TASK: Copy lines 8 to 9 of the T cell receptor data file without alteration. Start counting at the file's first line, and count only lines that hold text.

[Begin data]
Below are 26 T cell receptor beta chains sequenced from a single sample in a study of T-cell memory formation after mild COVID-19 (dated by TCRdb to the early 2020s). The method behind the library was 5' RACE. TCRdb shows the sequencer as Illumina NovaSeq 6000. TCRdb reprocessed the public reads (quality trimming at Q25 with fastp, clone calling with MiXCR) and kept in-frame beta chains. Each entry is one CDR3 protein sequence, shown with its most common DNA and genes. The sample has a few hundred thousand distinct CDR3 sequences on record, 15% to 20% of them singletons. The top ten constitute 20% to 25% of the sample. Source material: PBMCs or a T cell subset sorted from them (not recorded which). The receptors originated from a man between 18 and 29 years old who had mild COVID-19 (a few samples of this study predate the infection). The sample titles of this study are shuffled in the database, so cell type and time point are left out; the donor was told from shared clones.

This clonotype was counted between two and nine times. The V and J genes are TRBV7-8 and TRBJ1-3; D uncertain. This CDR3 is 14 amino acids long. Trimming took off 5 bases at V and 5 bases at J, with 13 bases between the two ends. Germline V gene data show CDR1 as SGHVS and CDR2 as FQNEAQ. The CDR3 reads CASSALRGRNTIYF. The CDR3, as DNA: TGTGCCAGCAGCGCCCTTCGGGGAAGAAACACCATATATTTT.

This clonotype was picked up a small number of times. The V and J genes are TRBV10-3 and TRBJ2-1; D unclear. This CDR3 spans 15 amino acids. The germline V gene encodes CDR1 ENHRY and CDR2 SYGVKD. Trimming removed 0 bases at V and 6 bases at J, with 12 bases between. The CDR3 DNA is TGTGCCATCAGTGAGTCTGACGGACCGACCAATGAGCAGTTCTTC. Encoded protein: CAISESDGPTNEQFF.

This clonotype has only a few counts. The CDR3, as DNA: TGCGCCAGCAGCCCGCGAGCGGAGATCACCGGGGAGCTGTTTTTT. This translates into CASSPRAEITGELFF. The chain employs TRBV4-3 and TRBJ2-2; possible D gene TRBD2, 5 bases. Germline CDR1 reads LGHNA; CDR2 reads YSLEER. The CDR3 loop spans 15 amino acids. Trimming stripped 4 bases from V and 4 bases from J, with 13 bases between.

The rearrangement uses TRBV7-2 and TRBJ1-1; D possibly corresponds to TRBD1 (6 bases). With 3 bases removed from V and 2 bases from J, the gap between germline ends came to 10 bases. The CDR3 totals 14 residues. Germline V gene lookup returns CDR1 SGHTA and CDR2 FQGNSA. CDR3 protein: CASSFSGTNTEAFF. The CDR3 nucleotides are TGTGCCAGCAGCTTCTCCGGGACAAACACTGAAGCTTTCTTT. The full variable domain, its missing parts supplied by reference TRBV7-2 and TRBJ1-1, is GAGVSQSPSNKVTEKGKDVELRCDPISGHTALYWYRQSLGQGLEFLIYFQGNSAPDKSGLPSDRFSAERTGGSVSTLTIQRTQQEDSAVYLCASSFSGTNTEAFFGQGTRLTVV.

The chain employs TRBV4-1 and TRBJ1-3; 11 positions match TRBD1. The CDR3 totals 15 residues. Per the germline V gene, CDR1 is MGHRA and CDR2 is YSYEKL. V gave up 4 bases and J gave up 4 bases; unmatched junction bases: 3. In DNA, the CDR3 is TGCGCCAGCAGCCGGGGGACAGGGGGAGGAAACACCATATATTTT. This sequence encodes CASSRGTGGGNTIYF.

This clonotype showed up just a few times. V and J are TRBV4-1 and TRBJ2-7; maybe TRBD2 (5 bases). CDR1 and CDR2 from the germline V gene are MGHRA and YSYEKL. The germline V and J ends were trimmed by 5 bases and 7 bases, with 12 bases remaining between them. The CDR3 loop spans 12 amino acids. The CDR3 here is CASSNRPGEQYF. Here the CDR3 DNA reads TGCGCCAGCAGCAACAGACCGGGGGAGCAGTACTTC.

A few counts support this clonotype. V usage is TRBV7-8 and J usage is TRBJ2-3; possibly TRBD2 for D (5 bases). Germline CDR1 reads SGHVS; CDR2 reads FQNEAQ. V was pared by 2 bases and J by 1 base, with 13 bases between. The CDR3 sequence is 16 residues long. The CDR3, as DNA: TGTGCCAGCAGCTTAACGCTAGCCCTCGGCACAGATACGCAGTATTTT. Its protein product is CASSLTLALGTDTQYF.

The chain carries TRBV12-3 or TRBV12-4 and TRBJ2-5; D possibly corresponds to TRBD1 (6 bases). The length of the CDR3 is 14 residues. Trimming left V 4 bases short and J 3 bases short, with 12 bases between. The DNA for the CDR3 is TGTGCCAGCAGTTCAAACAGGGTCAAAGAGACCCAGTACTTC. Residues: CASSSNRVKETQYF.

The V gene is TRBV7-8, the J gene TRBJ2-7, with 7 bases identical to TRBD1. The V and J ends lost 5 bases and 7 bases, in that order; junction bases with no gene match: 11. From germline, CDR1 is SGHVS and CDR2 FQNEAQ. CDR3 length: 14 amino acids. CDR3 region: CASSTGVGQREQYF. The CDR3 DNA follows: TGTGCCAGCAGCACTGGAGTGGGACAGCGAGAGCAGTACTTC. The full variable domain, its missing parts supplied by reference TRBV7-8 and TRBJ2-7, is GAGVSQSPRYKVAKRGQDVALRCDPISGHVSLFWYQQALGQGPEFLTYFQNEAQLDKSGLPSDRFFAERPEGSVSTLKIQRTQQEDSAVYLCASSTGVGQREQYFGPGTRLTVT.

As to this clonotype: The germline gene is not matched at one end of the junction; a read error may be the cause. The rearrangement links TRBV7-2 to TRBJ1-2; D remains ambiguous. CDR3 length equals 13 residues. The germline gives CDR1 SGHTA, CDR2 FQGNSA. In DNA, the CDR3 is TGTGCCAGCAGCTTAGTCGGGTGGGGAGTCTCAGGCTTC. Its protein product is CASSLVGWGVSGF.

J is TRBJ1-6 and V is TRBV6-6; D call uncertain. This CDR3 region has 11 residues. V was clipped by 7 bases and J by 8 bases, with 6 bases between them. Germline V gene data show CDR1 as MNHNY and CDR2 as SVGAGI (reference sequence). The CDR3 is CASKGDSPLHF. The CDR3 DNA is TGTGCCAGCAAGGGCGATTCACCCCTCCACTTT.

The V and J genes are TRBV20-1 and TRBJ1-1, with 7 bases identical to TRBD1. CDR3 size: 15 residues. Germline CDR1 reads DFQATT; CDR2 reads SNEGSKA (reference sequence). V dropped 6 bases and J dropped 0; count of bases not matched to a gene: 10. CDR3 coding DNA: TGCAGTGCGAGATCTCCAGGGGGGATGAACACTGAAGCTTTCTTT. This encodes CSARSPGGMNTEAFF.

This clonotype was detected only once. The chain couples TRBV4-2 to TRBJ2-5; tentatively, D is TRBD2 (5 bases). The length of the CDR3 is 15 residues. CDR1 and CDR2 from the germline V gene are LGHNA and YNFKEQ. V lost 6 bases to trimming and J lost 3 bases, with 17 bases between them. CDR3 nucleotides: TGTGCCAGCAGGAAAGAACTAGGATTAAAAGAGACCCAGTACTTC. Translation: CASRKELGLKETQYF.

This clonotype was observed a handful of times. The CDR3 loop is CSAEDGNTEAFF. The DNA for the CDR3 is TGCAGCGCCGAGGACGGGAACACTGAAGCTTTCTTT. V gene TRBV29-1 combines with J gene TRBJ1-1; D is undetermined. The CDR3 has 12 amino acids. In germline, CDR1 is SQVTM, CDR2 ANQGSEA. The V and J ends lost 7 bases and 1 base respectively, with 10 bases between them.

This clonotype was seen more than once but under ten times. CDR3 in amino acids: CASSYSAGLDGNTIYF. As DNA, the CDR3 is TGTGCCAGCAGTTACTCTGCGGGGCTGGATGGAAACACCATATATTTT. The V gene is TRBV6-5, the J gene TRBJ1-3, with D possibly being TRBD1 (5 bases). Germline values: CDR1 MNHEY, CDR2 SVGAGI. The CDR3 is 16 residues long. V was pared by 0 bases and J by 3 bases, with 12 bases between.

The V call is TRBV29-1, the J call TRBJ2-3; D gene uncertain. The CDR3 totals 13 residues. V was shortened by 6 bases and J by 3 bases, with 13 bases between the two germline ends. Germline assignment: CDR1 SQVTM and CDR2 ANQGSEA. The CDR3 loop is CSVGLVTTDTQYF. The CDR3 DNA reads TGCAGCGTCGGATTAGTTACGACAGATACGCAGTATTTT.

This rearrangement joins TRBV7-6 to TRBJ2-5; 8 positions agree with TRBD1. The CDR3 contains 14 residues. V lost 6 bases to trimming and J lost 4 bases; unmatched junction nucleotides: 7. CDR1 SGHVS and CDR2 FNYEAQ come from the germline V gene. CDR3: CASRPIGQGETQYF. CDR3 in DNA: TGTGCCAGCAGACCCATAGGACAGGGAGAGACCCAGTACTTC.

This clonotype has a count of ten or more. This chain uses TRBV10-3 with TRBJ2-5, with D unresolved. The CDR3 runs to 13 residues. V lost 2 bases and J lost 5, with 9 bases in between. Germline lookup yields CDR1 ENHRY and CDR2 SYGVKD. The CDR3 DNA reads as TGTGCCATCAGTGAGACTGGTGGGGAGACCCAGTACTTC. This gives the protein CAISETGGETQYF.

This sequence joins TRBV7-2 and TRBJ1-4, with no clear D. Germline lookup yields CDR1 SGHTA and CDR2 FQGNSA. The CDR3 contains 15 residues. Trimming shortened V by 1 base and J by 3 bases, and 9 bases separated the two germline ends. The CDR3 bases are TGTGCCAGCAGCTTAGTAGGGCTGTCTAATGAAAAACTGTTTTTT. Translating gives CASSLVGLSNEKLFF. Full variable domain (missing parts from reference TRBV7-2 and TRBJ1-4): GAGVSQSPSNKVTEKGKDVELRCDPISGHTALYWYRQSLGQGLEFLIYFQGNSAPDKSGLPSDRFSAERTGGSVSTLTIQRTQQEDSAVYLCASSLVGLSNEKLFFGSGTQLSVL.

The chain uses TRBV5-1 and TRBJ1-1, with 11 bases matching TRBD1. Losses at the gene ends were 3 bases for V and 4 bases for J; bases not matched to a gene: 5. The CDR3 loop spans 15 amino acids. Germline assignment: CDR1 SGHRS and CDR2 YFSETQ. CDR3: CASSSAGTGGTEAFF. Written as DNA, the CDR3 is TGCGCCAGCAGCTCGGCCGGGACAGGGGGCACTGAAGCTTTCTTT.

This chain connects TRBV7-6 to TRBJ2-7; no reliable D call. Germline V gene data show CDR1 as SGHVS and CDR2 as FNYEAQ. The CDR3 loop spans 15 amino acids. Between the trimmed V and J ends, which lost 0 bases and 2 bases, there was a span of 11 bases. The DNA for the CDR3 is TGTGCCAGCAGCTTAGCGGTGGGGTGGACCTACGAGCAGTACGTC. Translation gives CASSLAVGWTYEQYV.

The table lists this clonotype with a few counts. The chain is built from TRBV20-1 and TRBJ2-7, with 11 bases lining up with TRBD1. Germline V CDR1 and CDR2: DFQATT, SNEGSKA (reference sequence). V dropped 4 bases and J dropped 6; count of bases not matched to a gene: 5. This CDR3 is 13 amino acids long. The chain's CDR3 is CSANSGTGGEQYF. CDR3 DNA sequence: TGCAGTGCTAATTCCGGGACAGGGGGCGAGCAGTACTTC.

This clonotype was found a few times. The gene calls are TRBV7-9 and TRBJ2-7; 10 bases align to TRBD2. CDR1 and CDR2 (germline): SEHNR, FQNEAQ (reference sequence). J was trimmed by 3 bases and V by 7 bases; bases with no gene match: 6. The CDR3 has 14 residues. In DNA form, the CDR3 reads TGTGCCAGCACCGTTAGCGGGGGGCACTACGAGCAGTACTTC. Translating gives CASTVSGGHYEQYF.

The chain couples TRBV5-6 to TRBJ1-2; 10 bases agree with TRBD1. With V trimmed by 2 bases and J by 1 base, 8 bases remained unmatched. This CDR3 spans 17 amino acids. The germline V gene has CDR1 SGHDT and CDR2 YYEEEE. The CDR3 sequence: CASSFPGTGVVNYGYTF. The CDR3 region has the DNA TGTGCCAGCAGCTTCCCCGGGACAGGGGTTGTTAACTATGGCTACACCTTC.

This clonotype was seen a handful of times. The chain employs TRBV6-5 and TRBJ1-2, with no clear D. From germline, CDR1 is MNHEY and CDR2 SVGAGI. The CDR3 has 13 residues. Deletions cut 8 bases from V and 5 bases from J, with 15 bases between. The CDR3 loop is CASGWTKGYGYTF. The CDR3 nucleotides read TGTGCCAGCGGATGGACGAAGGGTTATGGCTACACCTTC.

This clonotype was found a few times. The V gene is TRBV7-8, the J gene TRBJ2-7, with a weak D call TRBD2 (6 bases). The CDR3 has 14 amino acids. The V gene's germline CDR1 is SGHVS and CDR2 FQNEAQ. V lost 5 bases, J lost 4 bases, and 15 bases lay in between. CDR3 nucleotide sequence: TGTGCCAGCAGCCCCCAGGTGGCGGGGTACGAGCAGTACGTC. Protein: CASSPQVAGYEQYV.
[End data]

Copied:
A few counts support this clonotype. V usage is TRBV7-8 and J usage is TRBJ2-3; possibly TRBD2 for D (5 bases). Germline CDR1 reads SGHVS; CDR2 reads FQNEAQ. V was pared by 2 bases and J by 1 base, with 13 bases between. The CDR3 sequence is 16 residues long. The CDR3, as DNA: TGTGCCAGCAGCTTAACGCTAGCCCTCGGCACAGATACGCAGTATTTT. Its protein product is CASSLTLALGTDTQYF.

The chain carries TRBV12-3 or TRBV12-4 and TRBJ2-5; D possibly corresponds to TRBD1 (6 bases). The length of the CDR3 is 14 residues. Trimming left V 4 bases short and J 3 bases short, with 12 bases between. The DNA for the CDR3 is TGTGCCAGCAGTTCAAACAGGGTCAAAGAGACCCAGTACTTC. Residues: CASSSNRVKETQYF.